“As we follow the new norms of social distancing, I find the lack of respect for my boundaries to be even more shocking than usual: Why are men comfortable getting in my face during a pandemic for the sake of a sleazy comment?”
Girls are not prey. Let’s stop encouraging men to be predators.
When surveyed, a poll by Nottingham Trent University found that 93.7 percent of respondents had experienced or street harassment. When the Nottingham police began accepting reports of misogynistic actions as hate crimes, the number of reports skyrocketed.
Laws signal what is okay—and what is not. That’s why laws against street harassment matter, and it’s why new laws in France and the U.S. show promise for a future without public abuse of women.
“Beyond a reasonable doubt” is an important part of our legal system, but we need to make sure this standard of evidence stays in the courtroom—and that our vision for a world without rape, assault and harassment extends beyond it.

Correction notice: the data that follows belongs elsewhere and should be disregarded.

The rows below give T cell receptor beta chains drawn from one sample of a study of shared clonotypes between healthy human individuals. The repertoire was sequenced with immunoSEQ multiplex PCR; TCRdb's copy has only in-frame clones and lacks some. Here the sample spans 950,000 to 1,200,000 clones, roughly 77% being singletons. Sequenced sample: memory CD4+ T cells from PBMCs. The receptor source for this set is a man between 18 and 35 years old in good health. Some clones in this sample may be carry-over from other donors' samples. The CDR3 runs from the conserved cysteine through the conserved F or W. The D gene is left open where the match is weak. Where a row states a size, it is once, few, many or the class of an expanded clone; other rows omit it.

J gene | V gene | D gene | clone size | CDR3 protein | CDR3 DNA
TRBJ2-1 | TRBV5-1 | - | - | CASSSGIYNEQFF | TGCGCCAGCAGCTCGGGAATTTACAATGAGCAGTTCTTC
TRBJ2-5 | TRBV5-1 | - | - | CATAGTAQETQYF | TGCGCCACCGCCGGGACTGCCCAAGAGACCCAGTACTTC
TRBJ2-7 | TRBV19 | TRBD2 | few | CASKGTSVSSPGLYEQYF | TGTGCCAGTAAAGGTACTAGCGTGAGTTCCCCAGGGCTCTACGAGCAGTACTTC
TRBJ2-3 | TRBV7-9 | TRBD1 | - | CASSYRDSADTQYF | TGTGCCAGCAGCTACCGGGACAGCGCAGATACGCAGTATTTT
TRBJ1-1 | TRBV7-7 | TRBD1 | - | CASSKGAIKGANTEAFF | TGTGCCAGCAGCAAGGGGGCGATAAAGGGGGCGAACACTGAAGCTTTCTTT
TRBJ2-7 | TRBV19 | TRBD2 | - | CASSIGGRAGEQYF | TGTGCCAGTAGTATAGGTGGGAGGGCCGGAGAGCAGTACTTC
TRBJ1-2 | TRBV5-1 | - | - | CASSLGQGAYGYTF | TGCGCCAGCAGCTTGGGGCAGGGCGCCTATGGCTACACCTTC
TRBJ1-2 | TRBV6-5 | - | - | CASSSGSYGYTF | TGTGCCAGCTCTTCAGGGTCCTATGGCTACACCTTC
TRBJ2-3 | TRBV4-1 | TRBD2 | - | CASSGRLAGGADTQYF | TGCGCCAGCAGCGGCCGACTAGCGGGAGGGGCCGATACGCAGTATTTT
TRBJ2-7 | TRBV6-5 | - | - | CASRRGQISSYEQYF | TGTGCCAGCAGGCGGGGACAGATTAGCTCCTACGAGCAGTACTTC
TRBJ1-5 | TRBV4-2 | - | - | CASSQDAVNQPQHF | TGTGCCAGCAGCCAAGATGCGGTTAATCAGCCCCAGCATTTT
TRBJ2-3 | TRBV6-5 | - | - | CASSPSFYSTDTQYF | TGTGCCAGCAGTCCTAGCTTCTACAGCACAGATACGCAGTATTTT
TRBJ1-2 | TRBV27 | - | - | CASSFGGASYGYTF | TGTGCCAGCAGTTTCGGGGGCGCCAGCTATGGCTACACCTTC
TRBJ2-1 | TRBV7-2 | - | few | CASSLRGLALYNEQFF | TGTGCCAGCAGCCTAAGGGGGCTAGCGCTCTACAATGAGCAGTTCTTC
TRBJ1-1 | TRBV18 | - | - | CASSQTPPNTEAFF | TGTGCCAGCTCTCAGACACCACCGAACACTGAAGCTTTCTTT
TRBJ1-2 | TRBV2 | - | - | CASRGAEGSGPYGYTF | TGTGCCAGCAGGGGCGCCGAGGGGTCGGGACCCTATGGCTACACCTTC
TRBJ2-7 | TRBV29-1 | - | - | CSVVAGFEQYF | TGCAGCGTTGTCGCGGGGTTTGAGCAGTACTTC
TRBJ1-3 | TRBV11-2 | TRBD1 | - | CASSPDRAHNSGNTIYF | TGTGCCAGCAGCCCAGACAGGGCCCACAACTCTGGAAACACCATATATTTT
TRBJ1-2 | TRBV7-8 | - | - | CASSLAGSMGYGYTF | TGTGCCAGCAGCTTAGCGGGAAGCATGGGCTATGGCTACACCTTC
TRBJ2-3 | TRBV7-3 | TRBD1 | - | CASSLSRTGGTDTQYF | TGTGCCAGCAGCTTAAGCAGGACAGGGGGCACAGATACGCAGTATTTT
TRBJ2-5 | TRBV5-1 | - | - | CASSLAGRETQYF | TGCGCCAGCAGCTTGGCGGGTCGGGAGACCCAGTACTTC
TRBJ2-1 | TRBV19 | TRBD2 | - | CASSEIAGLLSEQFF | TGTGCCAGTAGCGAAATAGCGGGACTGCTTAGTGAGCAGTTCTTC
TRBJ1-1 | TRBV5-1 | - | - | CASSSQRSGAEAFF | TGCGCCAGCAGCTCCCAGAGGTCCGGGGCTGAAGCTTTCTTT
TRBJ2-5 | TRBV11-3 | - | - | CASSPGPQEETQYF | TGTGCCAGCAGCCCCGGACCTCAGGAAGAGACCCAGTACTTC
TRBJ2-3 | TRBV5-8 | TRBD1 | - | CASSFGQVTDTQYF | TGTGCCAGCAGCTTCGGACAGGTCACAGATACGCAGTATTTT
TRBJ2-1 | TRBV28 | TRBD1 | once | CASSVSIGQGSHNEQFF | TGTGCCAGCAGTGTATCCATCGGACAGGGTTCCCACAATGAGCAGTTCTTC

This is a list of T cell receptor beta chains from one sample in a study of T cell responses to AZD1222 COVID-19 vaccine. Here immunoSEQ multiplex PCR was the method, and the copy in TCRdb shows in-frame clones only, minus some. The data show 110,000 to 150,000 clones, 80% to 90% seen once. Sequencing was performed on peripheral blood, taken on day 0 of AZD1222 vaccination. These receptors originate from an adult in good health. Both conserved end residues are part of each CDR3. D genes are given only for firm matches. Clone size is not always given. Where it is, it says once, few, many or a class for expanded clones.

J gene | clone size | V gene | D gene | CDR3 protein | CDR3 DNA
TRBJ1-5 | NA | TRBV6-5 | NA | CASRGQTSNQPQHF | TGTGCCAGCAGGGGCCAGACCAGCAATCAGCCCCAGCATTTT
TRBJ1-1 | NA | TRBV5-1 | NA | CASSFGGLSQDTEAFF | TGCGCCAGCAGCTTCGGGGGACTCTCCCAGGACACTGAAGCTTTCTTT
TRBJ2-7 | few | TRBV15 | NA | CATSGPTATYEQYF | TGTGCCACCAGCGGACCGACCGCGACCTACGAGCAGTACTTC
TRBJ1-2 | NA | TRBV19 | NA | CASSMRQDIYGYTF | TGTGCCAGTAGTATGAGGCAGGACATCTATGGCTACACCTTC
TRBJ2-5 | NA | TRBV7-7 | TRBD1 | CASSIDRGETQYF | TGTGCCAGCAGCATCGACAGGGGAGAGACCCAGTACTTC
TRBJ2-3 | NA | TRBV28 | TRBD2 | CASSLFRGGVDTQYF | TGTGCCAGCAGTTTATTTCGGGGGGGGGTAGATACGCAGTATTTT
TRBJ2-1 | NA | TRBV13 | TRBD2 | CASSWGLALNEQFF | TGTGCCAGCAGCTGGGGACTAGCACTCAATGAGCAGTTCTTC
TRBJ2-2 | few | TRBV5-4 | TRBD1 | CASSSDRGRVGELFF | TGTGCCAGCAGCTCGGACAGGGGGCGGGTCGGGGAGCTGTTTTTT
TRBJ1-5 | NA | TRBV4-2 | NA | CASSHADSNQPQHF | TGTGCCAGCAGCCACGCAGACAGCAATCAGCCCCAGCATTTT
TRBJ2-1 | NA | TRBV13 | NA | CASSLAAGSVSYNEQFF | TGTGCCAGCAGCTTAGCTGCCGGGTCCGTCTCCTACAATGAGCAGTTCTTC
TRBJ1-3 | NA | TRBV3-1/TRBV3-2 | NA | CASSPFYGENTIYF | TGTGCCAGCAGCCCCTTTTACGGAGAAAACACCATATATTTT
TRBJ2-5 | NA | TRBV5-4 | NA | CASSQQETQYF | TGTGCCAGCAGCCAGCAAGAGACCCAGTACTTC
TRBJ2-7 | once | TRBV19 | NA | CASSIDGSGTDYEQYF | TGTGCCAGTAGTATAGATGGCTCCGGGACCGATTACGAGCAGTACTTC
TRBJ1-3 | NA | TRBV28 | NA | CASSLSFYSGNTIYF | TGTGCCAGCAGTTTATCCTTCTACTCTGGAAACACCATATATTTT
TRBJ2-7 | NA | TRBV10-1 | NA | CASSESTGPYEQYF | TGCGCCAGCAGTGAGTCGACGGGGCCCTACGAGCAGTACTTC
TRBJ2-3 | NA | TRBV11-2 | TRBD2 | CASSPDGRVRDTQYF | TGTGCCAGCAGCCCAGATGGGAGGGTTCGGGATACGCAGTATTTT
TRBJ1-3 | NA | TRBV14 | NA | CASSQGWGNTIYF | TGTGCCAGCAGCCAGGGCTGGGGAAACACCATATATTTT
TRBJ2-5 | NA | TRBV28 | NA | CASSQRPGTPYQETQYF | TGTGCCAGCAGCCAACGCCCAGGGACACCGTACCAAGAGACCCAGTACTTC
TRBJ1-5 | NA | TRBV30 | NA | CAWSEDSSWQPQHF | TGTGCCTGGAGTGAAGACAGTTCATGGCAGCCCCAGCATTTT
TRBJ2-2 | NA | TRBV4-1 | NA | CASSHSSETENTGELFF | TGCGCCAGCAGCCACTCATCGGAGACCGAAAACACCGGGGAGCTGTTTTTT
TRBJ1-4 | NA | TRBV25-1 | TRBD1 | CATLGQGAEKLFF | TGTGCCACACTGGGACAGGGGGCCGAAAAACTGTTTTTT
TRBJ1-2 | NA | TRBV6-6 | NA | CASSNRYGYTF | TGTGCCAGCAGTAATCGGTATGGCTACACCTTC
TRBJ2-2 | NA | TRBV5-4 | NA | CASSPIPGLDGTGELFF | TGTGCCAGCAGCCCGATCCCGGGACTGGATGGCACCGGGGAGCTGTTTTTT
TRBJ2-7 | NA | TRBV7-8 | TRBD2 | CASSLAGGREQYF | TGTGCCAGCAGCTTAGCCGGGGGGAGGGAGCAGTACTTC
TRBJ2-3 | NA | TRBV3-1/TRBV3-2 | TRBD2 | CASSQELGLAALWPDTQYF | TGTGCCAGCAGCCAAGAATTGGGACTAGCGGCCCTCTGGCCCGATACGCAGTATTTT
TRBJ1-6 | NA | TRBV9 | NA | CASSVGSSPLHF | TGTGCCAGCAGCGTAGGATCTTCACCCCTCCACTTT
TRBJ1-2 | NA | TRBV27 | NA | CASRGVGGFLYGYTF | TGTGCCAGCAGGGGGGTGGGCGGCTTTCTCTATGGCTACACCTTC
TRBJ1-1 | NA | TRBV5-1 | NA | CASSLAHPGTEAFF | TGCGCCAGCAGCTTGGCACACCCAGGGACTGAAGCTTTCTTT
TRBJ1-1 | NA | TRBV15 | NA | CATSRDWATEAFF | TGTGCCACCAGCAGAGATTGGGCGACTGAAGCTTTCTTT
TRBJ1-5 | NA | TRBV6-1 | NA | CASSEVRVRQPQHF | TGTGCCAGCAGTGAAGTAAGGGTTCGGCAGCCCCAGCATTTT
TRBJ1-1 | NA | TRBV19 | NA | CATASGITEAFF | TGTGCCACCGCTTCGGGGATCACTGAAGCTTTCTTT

They learned how to verbalize their resistance to hecklers and harassers. They learned to submit, punch, kick and fight back against sexual assailants. Most importantly, they learned that they had the right to stand up, speak up and physically claim their own space.
I’ve been downright fat, flabbily average, curvy and 19-percent-body-fat fit. But one thing has never changed: men commenting on my body.
These are only two of countless other stories of women being abused in public, while bystanders look on. In too many places, it is unsafe to be a woman (or a trans or non-binary person). Doing nothing — standing by — is its own violence.
I spoke with Mushkin Goldman on her motivation to curate “Smile!,” a vibrant, multigenerational all-women art exhibition on catcalling, gender performance and objectification of women.
The poems contained in this series, “Liberating Words,” came out of an interdisciplinary course for high school juniors at The Winsor School, an all-girls school in Boston. The course, “The Personal Is Political: An Interdisciplinary Look at Feminism,” is co-taught by Libby Parsley, a history teacher, and Susanna Ryan, an English teacher. The second unit of the […]